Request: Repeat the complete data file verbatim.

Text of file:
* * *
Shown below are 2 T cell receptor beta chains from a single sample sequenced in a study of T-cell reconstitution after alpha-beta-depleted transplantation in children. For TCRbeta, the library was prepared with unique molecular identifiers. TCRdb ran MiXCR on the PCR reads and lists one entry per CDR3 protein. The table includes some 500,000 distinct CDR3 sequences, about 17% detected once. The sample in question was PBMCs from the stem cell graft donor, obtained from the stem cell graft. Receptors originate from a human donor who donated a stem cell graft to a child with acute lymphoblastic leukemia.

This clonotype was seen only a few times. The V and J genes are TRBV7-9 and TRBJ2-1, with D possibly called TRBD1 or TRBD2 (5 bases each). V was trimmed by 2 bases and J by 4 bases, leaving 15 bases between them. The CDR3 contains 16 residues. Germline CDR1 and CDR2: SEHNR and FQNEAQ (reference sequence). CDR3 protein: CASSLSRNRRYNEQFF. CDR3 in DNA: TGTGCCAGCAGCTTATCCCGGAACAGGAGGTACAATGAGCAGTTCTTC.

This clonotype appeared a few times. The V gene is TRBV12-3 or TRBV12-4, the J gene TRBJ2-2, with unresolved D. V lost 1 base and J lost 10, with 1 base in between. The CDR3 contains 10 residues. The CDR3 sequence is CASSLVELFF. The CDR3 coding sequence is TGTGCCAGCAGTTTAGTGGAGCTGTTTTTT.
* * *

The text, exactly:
Shown below are 2 T cell receptor beta chains from a single sample sequenced in a study of T-cell reconstitution after alpha-beta-depleted transplantation in children. For TCRbeta, the library was prepared with unique molecular identifiers. TCRdb ran MiXCR on the PCR reads and lists one entry per CDR3 protein. The table includes some 500,000 distinct CDR3 sequences, about 17% detected once. The sample in question was PBMCs from the stem cell graft donor, obtained from the stem cell graft. Receptors originate from a human donor who donated a stem cell graft to a child with acute lymphoblastic leukemia.

This clonotype was seen only a few times. The V and J genes are TRBV7-9 and TRBJ2-1, with D possibly called TRBD1 or TRBD2 (5 bases each). V was trimmed by 2 bases and J by 4 bases, leaving 15 bases between them. The CDR3 contains 16 residues. Germline CDR1 and CDR2: SEHNR and FQNEAQ (reference sequence). CDR3 protein: CASSLSRNRRYNEQFF. CDR3 in DNA: TGTGCCAGCAGCTTATCCCGGAACAGGAGGTACAATGAGCAGTTCTTC.

This clonotype appeared a few times. The V gene is TRBV12-3 or TRBV12-4, the J gene TRBJ2-2, with unresolved D. V lost 1 base and J lost 10, with 1 base in between. The CDR3 contains 10 residues. The CDR3 sequence is CASSLVELFF. The CDR3 coding sequence is TGTGCCAGCAGTTTAGTGGAGCTGTTTTTT.